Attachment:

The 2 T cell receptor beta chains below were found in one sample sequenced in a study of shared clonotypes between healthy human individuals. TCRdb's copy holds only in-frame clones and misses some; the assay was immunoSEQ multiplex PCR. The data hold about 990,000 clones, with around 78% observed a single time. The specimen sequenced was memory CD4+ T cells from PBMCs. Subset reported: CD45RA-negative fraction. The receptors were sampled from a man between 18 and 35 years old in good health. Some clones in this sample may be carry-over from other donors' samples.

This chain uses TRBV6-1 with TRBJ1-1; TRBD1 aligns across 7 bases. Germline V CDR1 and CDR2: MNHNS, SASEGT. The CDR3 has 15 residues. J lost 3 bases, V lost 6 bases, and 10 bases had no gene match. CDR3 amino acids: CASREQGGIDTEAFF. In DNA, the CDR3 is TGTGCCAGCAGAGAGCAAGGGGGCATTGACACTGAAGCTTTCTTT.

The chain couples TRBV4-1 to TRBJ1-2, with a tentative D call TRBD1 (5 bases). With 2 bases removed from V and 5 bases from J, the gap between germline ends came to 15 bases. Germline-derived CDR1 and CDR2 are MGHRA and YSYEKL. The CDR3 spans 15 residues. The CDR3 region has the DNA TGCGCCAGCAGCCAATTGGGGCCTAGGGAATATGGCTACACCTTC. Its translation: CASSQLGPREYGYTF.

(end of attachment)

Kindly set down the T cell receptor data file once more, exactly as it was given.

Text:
The 2 T cell receptor beta chains below were found in one sample sequenced in a study of shared clonotypes between healthy human individuals. TCRdb's copy holds only in-frame clones and misses some; the assay was immunoSEQ multiplex PCR. The data hold about 990,000 clones, with around 78% observed a single time. The specimen sequenced was memory CD4+ T cells from PBMCs. Subset reported: CD45RA-negative fraction. The receptors were sampled from a man between 18 and 35 years old in good health. Some clones in this sample may be carry-over from other donors' samples.

This chain uses TRBV6-1 with TRBJ1-1; TRBD1 aligns across 7 bases. Germline V CDR1 and CDR2: MNHNS, SASEGT. The CDR3 has 15 residues. J lost 3 bases, V lost 6 bases, and 10 bases had no gene match. CDR3 amino acids: CASREQGGIDTEAFF. In DNA, the CDR3 is TGTGCCAGCAGAGAGCAAGGGGGCATTGACACTGAAGCTTTCTTT.

The chain couples TRBV4-1 to TRBJ1-2, with a tentative D call TRBD1 (5 bases). With 2 bases removed from V and 5 bases from J, the gap between germline ends came to 15 bases. Germline-derived CDR1 and CDR2 are MGHRA and YSYEKL. The CDR3 spans 15 residues. The CDR3 region has the DNA TGCGCCAGCAGCCAATTGGGGCCTAGGGAATATGGCTACACCTTC. Its translation: CASSQLGPREYGYTF.